Rana Barghout is a neuroscience major writing a thesis on the lateral line system and startle responses in zebrafish. Her advisor is Professor of Biology Josef Trapani.
Q: What’s your thesis about?
A: For survival, it’s important to be able to respond to sudden stimuli, along with avoiding or escaping danger. Zebrafish, the model organisms that I used, have been extensively used as the model to analyze startle responses. There are a lot of different types of startles, but the most common type of zebrafish startle is known to be organized by this hindbrain circuit, which relies on this huge, major command neuron known as the Mauthner cell. The Mauthner cell receives and integrates information from your visual, auditory and tactile systems, along with something called the lateral line system. This lateral line system is the main focus of my project; it senses surrounding water motion in the fish while it’s swimming or stationary, and we think it can discriminate between functions that are routine and sudden stimuli. Humans and zebrafish have hair cells, which are sensory cells in our ears that make up our vestibular and auditory systems. The [fish’s] lateral line system also has these hairs. This project is investigating how the lateral line system’s role and modulation on this Mauthner cell’s responses really work. Through using electro-physiological recordings of field potentials and using oxygenetix, which optically stimulates hair cells in the ear and the lateral line, we are able to cause startle responses. We’re trying to understand the zebrafish’s sensory integration system, how it takes in all of this sensory information into its systems and how the contribution of the lateral line inputs help to cause these startle responses.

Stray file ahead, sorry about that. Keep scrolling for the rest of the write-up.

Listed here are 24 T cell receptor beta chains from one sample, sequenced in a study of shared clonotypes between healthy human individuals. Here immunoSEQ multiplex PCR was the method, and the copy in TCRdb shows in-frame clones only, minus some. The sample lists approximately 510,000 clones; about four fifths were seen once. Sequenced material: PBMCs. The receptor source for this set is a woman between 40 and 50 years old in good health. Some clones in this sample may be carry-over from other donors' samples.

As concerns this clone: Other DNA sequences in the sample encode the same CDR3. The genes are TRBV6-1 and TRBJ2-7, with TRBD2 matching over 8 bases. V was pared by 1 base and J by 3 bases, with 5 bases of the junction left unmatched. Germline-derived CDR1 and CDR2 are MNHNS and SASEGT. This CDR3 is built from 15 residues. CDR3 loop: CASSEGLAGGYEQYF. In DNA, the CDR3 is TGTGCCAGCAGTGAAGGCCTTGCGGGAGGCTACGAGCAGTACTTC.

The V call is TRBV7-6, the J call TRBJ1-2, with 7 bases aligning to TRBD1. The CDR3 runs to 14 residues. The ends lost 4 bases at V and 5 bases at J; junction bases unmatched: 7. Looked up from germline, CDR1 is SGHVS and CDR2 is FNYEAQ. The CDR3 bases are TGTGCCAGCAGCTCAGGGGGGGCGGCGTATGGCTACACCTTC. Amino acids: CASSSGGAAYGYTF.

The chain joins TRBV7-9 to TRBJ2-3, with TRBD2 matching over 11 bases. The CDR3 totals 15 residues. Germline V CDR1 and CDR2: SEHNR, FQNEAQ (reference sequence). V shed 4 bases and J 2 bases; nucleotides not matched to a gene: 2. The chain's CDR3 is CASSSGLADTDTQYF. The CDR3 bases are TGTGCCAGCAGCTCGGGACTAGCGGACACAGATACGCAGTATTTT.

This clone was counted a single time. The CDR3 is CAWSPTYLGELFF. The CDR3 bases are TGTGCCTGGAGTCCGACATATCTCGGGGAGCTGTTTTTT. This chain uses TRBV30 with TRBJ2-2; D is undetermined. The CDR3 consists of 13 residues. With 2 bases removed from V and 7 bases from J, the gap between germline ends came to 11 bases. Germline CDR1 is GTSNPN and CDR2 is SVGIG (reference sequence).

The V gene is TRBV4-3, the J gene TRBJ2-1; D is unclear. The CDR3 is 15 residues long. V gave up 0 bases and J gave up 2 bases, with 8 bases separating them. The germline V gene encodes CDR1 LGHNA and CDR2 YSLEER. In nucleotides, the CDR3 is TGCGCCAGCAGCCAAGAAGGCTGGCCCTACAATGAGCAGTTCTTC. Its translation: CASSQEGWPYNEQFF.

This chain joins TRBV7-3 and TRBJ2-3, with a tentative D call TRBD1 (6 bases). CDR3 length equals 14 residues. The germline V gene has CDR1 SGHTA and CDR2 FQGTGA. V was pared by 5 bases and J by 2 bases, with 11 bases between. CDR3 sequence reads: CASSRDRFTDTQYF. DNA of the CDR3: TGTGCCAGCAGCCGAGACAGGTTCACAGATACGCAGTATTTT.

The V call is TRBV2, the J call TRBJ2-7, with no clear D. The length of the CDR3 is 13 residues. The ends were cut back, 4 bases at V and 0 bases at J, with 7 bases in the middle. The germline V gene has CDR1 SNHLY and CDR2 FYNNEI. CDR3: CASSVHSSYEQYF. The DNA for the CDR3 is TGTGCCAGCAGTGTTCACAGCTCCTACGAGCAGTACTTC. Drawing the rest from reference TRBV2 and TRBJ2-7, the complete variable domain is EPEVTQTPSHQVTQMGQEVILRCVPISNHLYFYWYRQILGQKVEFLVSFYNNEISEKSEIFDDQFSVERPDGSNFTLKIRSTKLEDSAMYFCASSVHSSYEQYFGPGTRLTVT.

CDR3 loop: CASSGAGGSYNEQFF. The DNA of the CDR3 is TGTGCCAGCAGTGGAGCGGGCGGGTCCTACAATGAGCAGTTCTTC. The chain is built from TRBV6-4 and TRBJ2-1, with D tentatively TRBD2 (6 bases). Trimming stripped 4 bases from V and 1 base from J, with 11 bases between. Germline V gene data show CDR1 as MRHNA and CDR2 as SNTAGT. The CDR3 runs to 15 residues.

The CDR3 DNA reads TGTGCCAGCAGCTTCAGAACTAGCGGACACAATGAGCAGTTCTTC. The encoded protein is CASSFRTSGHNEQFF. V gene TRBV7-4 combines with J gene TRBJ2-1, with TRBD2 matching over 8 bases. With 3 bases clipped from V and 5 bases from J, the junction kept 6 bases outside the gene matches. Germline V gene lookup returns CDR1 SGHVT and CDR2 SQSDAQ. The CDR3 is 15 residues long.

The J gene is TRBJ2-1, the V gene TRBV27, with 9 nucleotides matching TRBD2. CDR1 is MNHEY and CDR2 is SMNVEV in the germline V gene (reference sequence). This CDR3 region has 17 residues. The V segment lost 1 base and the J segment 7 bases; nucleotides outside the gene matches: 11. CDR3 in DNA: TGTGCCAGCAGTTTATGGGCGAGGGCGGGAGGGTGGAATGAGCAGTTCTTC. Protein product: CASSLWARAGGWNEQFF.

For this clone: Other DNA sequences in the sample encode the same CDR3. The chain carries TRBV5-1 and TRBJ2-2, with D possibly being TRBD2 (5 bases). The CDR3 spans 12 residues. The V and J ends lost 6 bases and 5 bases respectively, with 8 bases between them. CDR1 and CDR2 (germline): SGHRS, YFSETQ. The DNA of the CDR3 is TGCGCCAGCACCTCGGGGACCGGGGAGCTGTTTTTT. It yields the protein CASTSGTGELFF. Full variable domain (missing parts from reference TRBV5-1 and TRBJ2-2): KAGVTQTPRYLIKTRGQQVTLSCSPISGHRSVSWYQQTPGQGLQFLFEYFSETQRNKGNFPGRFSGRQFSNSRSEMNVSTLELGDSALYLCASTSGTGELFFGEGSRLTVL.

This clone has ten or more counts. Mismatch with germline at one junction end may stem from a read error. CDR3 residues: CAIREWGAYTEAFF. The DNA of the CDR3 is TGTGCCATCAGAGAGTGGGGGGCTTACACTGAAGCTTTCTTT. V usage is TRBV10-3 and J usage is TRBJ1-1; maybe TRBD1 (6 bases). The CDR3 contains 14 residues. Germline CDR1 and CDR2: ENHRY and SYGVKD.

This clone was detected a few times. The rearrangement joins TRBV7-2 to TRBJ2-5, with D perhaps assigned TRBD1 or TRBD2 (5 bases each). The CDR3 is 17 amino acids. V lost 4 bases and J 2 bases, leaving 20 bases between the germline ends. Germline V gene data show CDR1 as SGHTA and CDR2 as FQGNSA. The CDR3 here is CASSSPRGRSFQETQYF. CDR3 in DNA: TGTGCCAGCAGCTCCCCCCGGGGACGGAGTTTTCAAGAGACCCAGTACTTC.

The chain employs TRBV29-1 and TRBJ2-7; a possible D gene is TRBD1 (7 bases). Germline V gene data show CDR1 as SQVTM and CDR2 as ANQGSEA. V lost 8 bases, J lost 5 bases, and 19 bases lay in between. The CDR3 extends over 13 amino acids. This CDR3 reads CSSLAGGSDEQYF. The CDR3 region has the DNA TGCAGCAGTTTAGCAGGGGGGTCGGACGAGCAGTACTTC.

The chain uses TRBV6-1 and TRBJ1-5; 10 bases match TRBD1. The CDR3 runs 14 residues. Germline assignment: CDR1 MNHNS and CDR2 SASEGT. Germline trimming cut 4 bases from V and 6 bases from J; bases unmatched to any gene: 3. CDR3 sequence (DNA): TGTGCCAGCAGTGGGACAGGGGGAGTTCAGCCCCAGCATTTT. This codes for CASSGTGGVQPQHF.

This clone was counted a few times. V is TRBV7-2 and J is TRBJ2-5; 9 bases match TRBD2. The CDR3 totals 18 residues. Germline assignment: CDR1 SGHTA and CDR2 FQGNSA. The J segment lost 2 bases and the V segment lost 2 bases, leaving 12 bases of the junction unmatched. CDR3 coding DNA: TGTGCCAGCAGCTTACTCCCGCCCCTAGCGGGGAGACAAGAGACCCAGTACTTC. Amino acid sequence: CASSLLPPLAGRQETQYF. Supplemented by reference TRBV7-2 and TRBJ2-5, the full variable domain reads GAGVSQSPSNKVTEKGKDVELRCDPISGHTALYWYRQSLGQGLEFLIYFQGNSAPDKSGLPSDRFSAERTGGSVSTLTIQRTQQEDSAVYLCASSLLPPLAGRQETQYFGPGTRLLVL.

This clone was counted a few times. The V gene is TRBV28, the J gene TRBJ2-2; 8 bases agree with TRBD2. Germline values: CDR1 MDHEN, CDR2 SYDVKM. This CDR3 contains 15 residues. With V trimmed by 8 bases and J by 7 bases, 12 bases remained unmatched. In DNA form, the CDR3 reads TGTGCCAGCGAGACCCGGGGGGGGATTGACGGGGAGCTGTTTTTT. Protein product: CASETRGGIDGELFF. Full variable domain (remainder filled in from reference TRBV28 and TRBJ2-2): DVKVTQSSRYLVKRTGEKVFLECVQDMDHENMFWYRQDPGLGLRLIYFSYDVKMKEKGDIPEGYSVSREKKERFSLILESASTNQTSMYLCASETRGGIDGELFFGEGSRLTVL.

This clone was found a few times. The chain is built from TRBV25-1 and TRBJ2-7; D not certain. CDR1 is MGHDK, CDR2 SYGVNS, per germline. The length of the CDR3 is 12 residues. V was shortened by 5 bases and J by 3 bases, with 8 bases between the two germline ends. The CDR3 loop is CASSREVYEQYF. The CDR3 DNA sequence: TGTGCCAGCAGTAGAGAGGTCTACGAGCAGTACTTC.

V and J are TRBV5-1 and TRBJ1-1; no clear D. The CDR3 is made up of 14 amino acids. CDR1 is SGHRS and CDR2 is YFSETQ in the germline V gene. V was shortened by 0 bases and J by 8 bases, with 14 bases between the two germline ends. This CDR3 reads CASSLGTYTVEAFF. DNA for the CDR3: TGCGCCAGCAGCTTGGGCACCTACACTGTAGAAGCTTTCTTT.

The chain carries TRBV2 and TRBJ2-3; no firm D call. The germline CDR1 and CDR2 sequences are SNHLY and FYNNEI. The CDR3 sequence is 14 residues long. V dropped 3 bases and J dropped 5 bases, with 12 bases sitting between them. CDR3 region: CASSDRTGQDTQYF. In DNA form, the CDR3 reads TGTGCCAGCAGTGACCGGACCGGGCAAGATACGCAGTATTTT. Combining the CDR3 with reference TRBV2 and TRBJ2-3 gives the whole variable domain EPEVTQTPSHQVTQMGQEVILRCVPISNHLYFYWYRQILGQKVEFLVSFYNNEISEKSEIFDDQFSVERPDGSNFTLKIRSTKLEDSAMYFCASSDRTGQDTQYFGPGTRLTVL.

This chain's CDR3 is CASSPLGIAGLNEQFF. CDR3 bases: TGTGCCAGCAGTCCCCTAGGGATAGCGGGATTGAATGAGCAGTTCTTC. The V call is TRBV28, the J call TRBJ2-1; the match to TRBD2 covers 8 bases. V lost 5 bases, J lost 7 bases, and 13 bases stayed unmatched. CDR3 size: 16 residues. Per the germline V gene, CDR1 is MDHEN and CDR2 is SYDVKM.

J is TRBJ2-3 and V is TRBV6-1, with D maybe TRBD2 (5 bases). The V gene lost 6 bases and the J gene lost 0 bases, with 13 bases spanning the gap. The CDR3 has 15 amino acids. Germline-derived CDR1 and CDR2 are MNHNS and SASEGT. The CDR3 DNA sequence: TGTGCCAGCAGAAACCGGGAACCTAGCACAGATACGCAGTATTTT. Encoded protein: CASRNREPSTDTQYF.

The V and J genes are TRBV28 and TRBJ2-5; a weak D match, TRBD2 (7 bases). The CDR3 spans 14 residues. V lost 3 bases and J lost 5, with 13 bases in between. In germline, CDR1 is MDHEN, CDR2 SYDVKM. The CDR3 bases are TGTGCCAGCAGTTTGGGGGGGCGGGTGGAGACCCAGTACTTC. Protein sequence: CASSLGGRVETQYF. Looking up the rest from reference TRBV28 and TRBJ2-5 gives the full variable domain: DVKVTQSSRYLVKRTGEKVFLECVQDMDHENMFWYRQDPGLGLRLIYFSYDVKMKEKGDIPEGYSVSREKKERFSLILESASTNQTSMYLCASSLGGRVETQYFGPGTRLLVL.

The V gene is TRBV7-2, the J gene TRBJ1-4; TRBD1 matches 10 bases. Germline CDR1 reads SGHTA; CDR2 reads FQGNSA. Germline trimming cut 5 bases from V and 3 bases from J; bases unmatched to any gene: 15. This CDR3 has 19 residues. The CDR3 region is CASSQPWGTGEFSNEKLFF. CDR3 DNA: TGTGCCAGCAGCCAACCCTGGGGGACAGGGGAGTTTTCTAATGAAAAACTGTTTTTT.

Q: Have you been doing your work in a lab on campus? How did you get access to the resources you would’ve needed for your thesis?
A: I work in Professor Trapani’s lab. His lab used to be located in a room in Merrill with a hundred tanks filled with different kinds of zebrafish, all using a very sensitive water system that checks pressure and temperature. He moved all of the fish over to the science center in a new room with a new water system.